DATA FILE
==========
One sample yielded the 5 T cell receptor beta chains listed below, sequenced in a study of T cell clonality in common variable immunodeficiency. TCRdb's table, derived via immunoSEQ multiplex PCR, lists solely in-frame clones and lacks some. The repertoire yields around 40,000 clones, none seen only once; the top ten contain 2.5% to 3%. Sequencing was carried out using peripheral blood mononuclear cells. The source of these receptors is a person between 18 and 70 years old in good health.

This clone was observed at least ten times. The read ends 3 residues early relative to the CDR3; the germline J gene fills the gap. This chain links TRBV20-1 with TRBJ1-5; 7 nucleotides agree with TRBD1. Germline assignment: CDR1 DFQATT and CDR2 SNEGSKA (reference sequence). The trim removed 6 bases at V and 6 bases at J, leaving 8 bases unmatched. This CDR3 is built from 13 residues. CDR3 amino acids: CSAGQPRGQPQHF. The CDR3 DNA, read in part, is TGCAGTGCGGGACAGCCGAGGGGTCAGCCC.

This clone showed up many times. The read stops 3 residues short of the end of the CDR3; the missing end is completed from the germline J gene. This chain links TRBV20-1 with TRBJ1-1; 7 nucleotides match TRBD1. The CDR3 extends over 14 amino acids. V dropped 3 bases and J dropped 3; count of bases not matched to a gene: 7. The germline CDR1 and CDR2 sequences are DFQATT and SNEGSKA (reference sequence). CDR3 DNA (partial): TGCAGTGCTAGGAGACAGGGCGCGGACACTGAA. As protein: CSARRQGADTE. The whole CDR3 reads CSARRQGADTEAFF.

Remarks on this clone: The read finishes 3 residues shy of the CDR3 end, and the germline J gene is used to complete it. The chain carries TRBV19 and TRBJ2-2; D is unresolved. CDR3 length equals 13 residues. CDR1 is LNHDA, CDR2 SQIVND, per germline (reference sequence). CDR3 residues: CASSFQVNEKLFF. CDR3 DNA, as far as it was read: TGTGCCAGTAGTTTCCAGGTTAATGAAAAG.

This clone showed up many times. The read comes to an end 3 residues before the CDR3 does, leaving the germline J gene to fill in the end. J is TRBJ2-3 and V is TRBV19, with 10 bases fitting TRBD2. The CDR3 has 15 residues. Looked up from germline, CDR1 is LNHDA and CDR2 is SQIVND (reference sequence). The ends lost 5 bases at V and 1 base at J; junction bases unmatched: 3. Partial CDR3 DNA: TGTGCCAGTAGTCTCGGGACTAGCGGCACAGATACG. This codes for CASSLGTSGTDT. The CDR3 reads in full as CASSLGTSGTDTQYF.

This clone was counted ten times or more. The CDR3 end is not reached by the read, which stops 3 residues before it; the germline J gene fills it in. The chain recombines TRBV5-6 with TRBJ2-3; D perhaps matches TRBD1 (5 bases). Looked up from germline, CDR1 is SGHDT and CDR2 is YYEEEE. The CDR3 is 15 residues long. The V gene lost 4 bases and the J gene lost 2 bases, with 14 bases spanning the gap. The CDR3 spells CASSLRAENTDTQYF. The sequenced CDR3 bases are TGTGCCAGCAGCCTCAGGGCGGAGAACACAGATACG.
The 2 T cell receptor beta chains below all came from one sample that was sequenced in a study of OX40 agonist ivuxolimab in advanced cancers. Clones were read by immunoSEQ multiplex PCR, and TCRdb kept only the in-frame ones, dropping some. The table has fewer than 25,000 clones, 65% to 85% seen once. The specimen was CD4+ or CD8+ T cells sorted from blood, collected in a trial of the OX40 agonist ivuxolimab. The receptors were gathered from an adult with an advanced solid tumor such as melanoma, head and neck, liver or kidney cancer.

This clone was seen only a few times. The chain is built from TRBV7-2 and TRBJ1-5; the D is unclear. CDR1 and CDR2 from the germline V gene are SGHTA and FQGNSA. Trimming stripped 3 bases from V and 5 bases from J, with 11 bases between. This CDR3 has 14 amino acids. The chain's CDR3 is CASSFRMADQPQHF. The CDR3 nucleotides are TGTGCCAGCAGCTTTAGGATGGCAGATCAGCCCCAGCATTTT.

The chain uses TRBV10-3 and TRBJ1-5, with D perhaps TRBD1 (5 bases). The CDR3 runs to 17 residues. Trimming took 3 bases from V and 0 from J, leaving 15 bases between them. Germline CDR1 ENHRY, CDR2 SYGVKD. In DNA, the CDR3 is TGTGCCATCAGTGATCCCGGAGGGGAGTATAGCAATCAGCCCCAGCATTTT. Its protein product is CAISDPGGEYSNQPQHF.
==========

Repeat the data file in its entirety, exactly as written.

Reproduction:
One sample yielded the 5 T cell receptor beta chains listed below, sequenced in a study of T cell clonality in common variable immunodeficiency. TCRdb's table, derived via immunoSEQ multiplex PCR, lists solely in-frame clones and lacks some. The repertoire yields around 40,000 clones, none seen only once; the top ten contain 2.5% to 3%. Sequencing was carried out using peripheral blood mononuclear cells. The source of these receptors is a person between 18 and 70 years old in good health.

This clone was observed at least ten times. The read ends 3 residues early relative to the CDR3; the germline J gene fills the gap. This chain links TRBV20-1 with TRBJ1-5; 7 nucleotides agree with TRBD1. Germline assignment: CDR1 DFQATT and CDR2 SNEGSKA (reference sequence). The trim removed 6 bases at V and 6 bases at J, leaving 8 bases unmatched. This CDR3 is built from 13 residues. CDR3 amino acids: CSAGQPRGQPQHF. The CDR3 DNA, read in part, is TGCAGTGCGGGACAGCCGAGGGGTCAGCCC.

This clone showed up many times. The read stops 3 residues short of the end of the CDR3; the missing end is completed from the germline J gene. This chain links TRBV20-1 with TRBJ1-1; 7 nucleotides match TRBD1. The CDR3 extends over 14 amino acids. V dropped 3 bases and J dropped 3; count of bases not matched to a gene: 7. The germline CDR1 and CDR2 sequences are DFQATT and SNEGSKA (reference sequence). CDR3 DNA (partial): TGCAGTGCTAGGAGACAGGGCGCGGACACTGAA. As protein: CSARRQGADTE. The whole CDR3 reads CSARRQGADTEAFF.

Remarks on this clone: The read finishes 3 residues shy of the CDR3 end, and the germline J gene is used to complete it. The chain carries TRBV19 and TRBJ2-2; D is unresolved. CDR3 length equals 13 residues. CDR1 is LNHDA, CDR2 SQIVND, per germline (reference sequence). CDR3 residues: CASSFQVNEKLFF. CDR3 DNA, as far as it was read: TGTGCCAGTAGTTTCCAGGTTAATGAAAAG.

This clone showed up many times. The read comes to an end 3 residues before the CDR3 does, leaving the germline J gene to fill in the end. J is TRBJ2-3 and V is TRBV19, with 10 bases fitting TRBD2. The CDR3 has 15 residues. Looked up from germline, CDR1 is LNHDA and CDR2 is SQIVND (reference sequence). The ends lost 5 bases at V and 1 base at J; junction bases unmatched: 3. Partial CDR3 DNA: TGTGCCAGTAGTCTCGGGACTAGCGGCACAGATACG. This codes for CASSLGTSGTDT. The CDR3 reads in full as CASSLGTSGTDTQYF.

This clone was counted ten times or more. The CDR3 end is not reached by the read, which stops 3 residues before it; the germline J gene fills it in. The chain recombines TRBV5-6 with TRBJ2-3; D perhaps matches TRBD1 (5 bases). Looked up from germline, CDR1 is SGHDT and CDR2 is YYEEEE. The CDR3 is 15 residues long. The V gene lost 4 bases and the J gene lost 2 bases, with 14 bases spanning the gap. The CDR3 spells CASSLRAENTDTQYF. The sequenced CDR3 bases are TGTGCCAGCAGCCTCAGGGCGGAGAACACAGATACG.
The 2 T cell receptor beta chains below all came from one sample that was sequenced in a study of OX40 agonist ivuxolimab in advanced cancers. Clones were read by immunoSEQ multiplex PCR, and TCRdb kept only the in-frame ones, dropping some. The table has fewer than 25,000 clones, 65% to 85% seen once. The specimen was CD4+ or CD8+ T cells sorted from blood, collected in a trial of the OX40 agonist ivuxolimab. The receptors were gathered from an adult with an advanced solid tumor such as melanoma, head and neck, liver or kidney cancer.

This clone was seen only a few times. The chain is built from TRBV7-2 and TRBJ1-5; the D is unclear. CDR1 and CDR2 from the germline V gene are SGHTA and FQGNSA. Trimming stripped 3 bases from V and 5 bases from J, with 11 bases between. This CDR3 has 14 amino acids. The chain's CDR3 is CASSFRMADQPQHF. The CDR3 nucleotides are TGTGCCAGCAGCTTTAGGATGGCAGATCAGCCCCAGCATTTT.

The chain uses TRBV10-3 and TRBJ1-5, with D perhaps TRBD1 (5 bases). The CDR3 runs to 17 residues. Trimming took 3 bases from V and 0 from J, leaving 15 bases between them. Germline CDR1 ENHRY, CDR2 SYGVKD. In DNA, the CDR3 is TGTGCCATCAGTGATCCCGGAGGGGAGTATAGCAATCAGCCCCAGCATTTT. Its protein product is CAISDPGGEYSNQPQHF.